Todd and I recently took a short trip to celebrate our anniversary. We decided to stay local this time, so we spent a long weekend in the Savannah area. Sunday was spent on Cumberland Island.
Cumberland Island National Seashore (about 90 minutes south of Savannah) is a pretty unique place. The 18 mile-long island is only accessible by boat. There are no paved roads or trails, and no more than 300 people per day can be present on the island. The Carnegie family originally owned about 90% of the island, building huge mansions there, but eventually donated the property to the National Park Service.
It's a beautiful ferry ride, about 45 minutes long, to reach the island. We traveled on the Intracoastal Waterway, with Florida on one side and Georgia on the other. We saw dolphins!
The island is home to about 200 wild horses. They were brought to the island by the English in the 18th century, and have thrived. They're tame, but they bite! We saw several of our old friends, the dung beetles, taking care of their leftovers on the trail.
The old Carnegie mansions are in ruins. They were something, though, in their day!
Thomas Carnegie died before their big 59-room mansion was completed, but Lucy Carnegie and her 9 children lived there full-time. She employed 200 servants to keep things running smoothly. Two hundred servants for ten people! Forty of these little cottages served to house them. They almost remind me of English cottages, minus the palmetto trees, of course!
I fell in love with the live oak trees dripping with Spanish moss in Savannah. They're at the island, too, and some of the gnarled branches went all the way to the ground!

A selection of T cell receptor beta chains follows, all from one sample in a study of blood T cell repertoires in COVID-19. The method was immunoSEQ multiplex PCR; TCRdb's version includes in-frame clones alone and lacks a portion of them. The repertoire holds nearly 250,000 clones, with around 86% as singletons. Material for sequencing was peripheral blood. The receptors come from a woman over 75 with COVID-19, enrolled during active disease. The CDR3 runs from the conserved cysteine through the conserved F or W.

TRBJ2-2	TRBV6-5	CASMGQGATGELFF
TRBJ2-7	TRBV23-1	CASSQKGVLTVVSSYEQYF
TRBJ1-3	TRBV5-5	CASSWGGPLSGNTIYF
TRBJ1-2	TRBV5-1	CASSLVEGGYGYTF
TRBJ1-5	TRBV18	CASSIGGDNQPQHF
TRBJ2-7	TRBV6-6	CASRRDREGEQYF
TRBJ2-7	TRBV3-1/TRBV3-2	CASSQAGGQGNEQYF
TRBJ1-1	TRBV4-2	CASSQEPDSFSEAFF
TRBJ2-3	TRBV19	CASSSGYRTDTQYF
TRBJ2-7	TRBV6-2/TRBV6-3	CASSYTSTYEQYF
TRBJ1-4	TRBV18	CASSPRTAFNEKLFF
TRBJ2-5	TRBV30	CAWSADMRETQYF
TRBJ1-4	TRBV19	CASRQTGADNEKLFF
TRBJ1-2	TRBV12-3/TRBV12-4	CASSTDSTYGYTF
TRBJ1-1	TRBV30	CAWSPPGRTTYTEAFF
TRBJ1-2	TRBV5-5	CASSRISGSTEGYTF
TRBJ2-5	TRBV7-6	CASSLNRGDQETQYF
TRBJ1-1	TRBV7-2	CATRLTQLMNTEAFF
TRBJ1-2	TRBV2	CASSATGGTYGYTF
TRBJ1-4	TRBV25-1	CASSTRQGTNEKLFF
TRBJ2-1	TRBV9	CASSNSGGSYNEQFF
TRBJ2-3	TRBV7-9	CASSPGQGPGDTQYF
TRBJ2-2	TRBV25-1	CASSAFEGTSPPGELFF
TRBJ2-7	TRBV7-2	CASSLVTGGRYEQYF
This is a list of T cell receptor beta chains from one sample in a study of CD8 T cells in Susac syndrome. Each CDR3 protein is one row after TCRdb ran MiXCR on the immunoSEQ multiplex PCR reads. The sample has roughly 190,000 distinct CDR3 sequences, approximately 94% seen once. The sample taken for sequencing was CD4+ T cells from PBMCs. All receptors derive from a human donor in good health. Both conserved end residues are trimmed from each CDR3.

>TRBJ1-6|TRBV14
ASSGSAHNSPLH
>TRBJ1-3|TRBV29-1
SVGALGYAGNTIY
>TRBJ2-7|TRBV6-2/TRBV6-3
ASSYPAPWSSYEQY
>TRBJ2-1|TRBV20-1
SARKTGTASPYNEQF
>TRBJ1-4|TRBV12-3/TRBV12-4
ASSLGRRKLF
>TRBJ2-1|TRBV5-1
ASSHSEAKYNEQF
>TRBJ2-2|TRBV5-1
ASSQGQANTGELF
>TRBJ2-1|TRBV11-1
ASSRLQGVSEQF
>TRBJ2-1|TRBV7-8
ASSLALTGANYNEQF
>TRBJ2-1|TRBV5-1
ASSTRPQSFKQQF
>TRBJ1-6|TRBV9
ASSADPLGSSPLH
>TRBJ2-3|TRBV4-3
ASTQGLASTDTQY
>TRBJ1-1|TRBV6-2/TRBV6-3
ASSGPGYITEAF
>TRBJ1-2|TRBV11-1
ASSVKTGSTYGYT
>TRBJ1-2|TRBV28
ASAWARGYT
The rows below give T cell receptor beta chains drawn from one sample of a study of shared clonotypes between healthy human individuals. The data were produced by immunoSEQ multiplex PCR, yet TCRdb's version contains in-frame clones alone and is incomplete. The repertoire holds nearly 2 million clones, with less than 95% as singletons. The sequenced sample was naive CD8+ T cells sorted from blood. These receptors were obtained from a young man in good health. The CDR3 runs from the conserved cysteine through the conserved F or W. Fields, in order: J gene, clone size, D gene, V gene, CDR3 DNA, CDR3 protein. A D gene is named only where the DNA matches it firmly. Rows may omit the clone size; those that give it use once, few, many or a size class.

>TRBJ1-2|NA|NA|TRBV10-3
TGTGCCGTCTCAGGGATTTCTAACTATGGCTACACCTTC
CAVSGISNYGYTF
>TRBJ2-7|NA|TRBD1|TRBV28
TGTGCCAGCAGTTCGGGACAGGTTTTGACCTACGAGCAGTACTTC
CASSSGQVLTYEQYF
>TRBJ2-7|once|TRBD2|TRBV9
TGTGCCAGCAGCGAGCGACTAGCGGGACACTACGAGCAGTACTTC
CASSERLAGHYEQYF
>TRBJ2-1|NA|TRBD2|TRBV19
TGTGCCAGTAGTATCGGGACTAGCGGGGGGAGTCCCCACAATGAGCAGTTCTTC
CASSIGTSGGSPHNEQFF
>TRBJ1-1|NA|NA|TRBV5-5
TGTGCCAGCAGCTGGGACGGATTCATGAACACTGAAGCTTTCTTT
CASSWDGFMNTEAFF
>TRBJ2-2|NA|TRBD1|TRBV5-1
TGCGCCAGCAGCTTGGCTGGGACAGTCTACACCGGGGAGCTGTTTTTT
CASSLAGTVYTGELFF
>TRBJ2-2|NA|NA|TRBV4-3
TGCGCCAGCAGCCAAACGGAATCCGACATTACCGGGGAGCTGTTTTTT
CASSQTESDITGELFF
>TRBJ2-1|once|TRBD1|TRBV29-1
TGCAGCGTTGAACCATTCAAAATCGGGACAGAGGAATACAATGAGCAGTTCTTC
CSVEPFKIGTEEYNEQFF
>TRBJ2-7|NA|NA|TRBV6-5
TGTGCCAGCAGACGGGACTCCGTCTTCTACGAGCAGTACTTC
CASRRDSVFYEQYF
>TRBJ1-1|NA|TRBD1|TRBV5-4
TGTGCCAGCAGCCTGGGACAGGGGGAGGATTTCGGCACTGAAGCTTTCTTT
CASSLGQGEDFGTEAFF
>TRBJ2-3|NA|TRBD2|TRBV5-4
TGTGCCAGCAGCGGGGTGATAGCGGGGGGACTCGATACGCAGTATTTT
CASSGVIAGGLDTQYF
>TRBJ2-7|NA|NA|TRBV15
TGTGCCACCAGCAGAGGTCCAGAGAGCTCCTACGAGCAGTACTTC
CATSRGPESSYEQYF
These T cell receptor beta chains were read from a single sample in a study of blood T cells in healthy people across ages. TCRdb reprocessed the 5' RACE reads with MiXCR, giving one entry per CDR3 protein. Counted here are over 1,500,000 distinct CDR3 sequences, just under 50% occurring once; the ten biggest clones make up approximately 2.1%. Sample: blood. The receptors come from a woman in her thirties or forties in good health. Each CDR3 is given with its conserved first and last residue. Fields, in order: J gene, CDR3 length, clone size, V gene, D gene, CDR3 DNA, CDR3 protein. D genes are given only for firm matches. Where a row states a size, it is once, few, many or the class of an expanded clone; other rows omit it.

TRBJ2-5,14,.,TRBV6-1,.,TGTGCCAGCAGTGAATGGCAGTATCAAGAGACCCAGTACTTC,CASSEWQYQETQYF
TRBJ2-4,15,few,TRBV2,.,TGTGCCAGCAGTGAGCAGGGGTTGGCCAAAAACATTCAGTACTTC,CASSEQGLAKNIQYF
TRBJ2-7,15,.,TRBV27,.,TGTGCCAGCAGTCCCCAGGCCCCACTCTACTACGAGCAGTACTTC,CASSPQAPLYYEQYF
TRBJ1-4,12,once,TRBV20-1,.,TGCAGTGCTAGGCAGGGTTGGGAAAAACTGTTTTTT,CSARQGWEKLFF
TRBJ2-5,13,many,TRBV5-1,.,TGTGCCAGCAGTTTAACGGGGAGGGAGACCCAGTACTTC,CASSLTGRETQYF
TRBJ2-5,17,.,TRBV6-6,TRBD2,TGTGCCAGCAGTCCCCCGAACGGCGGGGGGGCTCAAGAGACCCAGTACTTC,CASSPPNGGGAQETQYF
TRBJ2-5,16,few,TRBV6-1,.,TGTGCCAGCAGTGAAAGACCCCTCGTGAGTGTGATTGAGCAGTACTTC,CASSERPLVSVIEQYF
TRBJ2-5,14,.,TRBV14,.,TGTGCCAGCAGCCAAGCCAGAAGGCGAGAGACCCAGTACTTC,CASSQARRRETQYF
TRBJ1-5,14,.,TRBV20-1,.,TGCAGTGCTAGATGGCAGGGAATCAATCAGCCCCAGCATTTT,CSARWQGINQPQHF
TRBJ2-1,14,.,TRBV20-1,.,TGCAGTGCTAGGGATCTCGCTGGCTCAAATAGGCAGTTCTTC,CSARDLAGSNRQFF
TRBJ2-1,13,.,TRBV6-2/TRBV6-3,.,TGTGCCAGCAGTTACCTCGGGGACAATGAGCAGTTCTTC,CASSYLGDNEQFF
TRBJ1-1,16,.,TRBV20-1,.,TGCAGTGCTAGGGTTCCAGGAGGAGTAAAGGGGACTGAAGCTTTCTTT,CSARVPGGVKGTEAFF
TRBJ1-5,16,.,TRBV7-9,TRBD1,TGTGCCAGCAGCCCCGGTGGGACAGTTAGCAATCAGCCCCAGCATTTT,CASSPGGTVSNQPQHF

We saw deer and raccoons, but no alligators, armadillos, or wild pigs, which also populate the island. Now, picture this: a white-sand beach, warm water, a beautiful sunny day, and not a single other person around. Most people clustered at the first beach access point, but Todd and I hiked about 4 miles up the coast and had the beach to ourselves. Lots of Great White sharks in the vicinity, though, so we didn't go more than thigh-deep in the water!
We saw lots of birds:
Dead horseshoe crabs were all over the beach.
I finally saw the elusive ghost crab, too.
They've got comical cartoon eyes on long stalks, and love to dig. This is a ghost crab hole:
Look closer and you can see him hiding:
The dunes around the beach were pretty, too.
It was a long, hot hike back to the ferry though, and we had heavy backpacks. Someone was pretty exhausted by the end, and had a little nap before we boarded.
That 8-mile hike, coupled with the 8-mile hike the day before, was pretty draining. I was happy to rest in the car and concentrate on my knitting on our drive back to Savannah!
I'll try to make an extra post this week to include our day in Savannah, and also the beautiful, haunting Bonaventure Cemetery.
Have a great week!